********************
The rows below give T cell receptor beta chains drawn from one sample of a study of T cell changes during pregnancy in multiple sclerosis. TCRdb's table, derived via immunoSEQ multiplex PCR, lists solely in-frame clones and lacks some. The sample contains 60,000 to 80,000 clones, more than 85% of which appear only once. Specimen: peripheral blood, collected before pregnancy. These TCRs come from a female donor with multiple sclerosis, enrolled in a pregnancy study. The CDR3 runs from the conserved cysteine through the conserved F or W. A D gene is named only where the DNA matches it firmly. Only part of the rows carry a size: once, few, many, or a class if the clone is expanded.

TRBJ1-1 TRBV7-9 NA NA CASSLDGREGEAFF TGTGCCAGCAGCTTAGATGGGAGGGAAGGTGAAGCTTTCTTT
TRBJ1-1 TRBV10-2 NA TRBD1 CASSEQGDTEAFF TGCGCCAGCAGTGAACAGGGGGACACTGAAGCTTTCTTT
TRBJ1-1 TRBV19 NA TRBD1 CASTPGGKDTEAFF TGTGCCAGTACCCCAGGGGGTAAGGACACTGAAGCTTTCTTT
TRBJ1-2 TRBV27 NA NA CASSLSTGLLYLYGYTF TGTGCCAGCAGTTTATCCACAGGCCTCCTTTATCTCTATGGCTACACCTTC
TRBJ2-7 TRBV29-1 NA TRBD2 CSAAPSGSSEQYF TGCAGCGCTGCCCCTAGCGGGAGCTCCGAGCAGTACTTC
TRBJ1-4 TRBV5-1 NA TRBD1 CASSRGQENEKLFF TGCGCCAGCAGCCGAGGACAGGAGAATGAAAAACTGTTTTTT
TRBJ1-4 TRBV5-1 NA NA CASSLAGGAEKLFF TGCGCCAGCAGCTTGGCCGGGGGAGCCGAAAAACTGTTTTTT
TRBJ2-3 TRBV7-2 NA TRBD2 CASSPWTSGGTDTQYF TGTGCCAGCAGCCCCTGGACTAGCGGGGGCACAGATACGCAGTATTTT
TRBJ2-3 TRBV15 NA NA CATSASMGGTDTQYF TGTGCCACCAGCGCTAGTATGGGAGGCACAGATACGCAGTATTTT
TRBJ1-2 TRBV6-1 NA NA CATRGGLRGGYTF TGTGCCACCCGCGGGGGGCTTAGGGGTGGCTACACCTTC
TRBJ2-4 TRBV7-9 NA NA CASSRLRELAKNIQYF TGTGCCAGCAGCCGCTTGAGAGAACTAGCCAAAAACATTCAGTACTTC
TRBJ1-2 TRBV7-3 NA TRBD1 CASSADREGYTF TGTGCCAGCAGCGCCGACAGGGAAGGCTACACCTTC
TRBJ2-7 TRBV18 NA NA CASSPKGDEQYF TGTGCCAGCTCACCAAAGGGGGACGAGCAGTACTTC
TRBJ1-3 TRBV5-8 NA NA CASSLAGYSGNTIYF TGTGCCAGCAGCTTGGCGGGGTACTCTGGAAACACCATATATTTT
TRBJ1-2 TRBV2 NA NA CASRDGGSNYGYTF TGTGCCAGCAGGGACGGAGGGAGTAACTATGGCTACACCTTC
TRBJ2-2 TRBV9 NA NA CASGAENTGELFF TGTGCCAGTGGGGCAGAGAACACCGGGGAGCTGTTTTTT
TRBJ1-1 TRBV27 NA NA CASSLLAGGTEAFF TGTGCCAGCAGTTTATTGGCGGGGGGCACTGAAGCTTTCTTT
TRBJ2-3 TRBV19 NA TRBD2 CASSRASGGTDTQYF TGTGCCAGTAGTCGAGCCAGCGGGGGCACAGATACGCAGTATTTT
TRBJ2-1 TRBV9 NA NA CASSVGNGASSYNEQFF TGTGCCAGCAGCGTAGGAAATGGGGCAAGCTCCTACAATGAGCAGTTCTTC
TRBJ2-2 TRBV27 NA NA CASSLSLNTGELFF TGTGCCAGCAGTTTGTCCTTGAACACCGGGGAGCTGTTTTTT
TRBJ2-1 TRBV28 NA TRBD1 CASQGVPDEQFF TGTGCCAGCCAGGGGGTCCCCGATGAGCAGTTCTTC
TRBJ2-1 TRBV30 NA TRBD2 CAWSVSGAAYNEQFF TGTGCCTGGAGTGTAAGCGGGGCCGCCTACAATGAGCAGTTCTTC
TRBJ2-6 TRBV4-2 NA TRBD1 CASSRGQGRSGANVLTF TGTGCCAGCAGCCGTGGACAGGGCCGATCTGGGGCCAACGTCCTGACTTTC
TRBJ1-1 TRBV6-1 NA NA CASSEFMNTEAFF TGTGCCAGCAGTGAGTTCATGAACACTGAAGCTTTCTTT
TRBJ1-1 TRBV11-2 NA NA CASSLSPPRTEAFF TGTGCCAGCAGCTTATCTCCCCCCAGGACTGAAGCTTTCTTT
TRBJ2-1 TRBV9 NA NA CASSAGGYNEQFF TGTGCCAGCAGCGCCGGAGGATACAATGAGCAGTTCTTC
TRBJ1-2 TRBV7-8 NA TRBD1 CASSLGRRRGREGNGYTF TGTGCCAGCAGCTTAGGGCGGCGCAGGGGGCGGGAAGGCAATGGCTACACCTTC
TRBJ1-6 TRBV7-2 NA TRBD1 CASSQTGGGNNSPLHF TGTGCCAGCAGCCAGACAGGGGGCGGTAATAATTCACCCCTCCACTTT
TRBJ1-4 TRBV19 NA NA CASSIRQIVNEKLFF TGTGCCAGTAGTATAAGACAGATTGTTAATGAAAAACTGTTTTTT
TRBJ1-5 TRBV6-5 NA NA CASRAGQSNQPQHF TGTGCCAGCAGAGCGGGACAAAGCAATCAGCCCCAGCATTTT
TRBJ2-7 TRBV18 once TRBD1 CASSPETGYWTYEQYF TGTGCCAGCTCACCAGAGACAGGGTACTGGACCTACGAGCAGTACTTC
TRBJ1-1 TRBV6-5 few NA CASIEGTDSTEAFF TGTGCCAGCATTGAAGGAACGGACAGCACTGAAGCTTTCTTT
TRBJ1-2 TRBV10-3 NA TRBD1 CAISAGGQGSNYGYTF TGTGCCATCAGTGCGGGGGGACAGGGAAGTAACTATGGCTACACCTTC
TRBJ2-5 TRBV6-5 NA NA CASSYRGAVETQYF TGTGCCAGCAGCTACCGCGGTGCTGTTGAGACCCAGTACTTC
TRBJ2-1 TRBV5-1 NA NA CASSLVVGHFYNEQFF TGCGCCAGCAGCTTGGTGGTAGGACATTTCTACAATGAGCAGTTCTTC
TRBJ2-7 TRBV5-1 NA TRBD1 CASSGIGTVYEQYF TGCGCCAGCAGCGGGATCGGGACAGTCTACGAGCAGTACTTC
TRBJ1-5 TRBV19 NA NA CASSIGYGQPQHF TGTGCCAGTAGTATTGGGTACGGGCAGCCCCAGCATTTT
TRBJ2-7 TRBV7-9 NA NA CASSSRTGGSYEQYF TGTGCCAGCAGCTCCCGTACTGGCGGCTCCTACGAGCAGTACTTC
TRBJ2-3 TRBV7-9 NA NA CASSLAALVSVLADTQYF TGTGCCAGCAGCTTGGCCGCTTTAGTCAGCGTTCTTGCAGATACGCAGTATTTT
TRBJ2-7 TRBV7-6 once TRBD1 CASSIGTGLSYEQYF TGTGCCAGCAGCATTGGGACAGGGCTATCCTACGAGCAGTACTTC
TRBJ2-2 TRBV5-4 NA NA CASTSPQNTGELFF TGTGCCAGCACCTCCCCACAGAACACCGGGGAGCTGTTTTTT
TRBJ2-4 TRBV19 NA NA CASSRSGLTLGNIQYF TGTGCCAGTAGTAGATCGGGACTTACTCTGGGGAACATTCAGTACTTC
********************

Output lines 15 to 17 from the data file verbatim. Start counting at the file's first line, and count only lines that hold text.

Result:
TRBJ1-3 TRBV5-8 NA NA CASSLAGYSGNTIYF TGTGCCAGCAGCTTGGCGGGGTACTCTGGAAACACCATATATTTT
TRBJ1-2 TRBV2 NA NA CASRDGGSNYGYTF TGTGCCAGCAGGGACGGAGGGAGTAACTATGGCTACACCTTC
TRBJ2-2 TRBV9 NA NA CASGAENTGELFF TGTGCCAGTGGGGCAGAGAACACCGGGGAGCTGTTTTTT